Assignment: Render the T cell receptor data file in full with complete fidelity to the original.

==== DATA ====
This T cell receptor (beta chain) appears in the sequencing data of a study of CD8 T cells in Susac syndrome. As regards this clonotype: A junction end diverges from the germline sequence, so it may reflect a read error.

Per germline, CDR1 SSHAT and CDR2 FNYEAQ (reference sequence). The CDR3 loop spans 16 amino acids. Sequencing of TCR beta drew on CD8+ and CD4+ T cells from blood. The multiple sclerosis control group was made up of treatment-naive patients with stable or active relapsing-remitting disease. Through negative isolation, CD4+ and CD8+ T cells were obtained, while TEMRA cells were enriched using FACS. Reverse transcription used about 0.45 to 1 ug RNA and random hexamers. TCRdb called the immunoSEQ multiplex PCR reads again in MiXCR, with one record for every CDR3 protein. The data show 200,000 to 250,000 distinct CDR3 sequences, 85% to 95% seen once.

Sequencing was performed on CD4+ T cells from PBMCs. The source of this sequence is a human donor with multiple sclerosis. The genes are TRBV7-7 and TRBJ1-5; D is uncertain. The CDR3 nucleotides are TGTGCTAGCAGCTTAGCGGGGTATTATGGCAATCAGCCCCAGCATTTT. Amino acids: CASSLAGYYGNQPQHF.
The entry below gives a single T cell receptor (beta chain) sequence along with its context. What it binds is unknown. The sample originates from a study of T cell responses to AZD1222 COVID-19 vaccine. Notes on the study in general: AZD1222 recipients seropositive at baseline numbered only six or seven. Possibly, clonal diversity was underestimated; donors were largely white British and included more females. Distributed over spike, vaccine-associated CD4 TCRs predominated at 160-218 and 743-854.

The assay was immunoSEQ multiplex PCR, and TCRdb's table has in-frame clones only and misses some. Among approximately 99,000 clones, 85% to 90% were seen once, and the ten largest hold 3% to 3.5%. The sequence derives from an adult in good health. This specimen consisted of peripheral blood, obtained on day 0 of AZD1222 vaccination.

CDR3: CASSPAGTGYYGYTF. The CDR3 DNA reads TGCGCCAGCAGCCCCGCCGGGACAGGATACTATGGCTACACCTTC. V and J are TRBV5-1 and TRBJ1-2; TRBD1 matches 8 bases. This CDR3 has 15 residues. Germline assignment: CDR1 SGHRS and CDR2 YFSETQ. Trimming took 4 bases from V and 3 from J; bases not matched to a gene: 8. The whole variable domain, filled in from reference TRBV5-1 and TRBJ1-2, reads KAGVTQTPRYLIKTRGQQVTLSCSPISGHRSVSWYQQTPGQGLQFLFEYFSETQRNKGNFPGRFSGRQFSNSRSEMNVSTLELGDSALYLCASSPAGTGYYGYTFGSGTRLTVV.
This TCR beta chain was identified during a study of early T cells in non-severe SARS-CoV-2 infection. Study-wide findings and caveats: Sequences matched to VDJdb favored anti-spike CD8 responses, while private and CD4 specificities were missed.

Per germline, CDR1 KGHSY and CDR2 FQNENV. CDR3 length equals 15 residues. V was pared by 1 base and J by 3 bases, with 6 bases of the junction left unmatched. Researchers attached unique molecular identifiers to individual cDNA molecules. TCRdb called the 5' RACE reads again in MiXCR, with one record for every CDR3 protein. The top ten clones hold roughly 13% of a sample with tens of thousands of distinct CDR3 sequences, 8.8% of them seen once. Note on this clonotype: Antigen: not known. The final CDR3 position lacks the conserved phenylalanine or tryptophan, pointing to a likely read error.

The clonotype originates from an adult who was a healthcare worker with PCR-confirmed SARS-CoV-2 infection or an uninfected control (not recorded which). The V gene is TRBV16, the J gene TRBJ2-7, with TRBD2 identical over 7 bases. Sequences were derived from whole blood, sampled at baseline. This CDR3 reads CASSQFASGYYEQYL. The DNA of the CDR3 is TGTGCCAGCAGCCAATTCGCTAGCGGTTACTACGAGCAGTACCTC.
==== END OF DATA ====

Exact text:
This T cell receptor (beta chain) appears in the sequencing data of a study of CD8 T cells in Susac syndrome. As regards this clonotype: A junction end diverges from the germline sequence, so it may reflect a read error.

Per germline, CDR1 SSHAT and CDR2 FNYEAQ (reference sequence). The CDR3 loop spans 16 amino acids. Sequencing of TCR beta drew on CD8+ and CD4+ T cells from blood. The multiple sclerosis control group was made up of treatment-naive patients with stable or active relapsing-remitting disease. Through negative isolation, CD4+ and CD8+ T cells were obtained, while TEMRA cells were enriched using FACS. Reverse transcription used about 0.45 to 1 ug RNA and random hexamers. TCRdb called the immunoSEQ multiplex PCR reads again in MiXCR, with one record for every CDR3 protein. The data show 200,000 to 250,000 distinct CDR3 sequences, 85% to 95% seen once.

Sequencing was performed on CD4+ T cells from PBMCs. The source of this sequence is a human donor with multiple sclerosis. The genes are TRBV7-7 and TRBJ1-5; D is uncertain. The CDR3 nucleotides are TGTGCTAGCAGCTTAGCGGGGTATTATGGCAATCAGCCCCAGCATTTT. Amino acids: CASSLAGYYGNQPQHF.
The entry below gives a single T cell receptor (beta chain) sequence along with its context. What it binds is unknown. The sample originates from a study of T cell responses to AZD1222 COVID-19 vaccine. Notes on the study in general: AZD1222 recipients seropositive at baseline numbered only six or seven. Possibly, clonal diversity was underestimated; donors were largely white British and included more females. Distributed over spike, vaccine-associated CD4 TCRs predominated at 160-218 and 743-854.

The assay was immunoSEQ multiplex PCR, and TCRdb's table has in-frame clones only and misses some. Among approximately 99,000 clones, 85% to 90% were seen once, and the ten largest hold 3% to 3.5%. The sequence derives from an adult in good health. This specimen consisted of peripheral blood, obtained on day 0 of AZD1222 vaccination.

CDR3: CASSPAGTGYYGYTF. The CDR3 DNA reads TGCGCCAGCAGCCCCGCCGGGACAGGATACTATGGCTACACCTTC. V and J are TRBV5-1 and TRBJ1-2; TRBD1 matches 8 bases. This CDR3 has 15 residues. Germline assignment: CDR1 SGHRS and CDR2 YFSETQ. Trimming took 4 bases from V and 3 from J; bases not matched to a gene: 8. The whole variable domain, filled in from reference TRBV5-1 and TRBJ1-2, reads KAGVTQTPRYLIKTRGQQVTLSCSPISGHRSVSWYQQTPGQGLQFLFEYFSETQRNKGNFPGRFSGRQFSNSRSEMNVSTLELGDSALYLCASSPAGTGYYGYTFGSGTRLTVV.
This TCR beta chain was identified during a study of early T cells in non-severe SARS-CoV-2 infection. Study-wide findings and caveats: Sequences matched to VDJdb favored anti-spike CD8 responses, while private and CD4 specificities were missed.

Per germline, CDR1 KGHSY and CDR2 FQNENV. CDR3 length equals 15 residues. V was pared by 1 base and J by 3 bases, with 6 bases of the junction left unmatched. Researchers attached unique molecular identifiers to individual cDNA molecules. TCRdb called the 5' RACE reads again in MiXCR, with one record for every CDR3 protein. The top ten clones hold roughly 13% of a sample with tens of thousands of distinct CDR3 sequences, 8.8% of them seen once. Note on this clonotype: Antigen: not known. The final CDR3 position lacks the conserved phenylalanine or tryptophan, pointing to a likely read error.

The clonotype originates from an adult who was a healthcare worker with PCR-confirmed SARS-CoV-2 infection or an uninfected control (not recorded which). The V gene is TRBV16, the J gene TRBJ2-7, with TRBD2 identical over 7 bases. Sequences were derived from whole blood, sampled at baseline. This CDR3 reads CASSQFASGYYEQYL. The DNA of the CDR3 is TGTGCCAGCAGCCAATTCGCTAGCGGTTACTACGAGCAGTACCTC.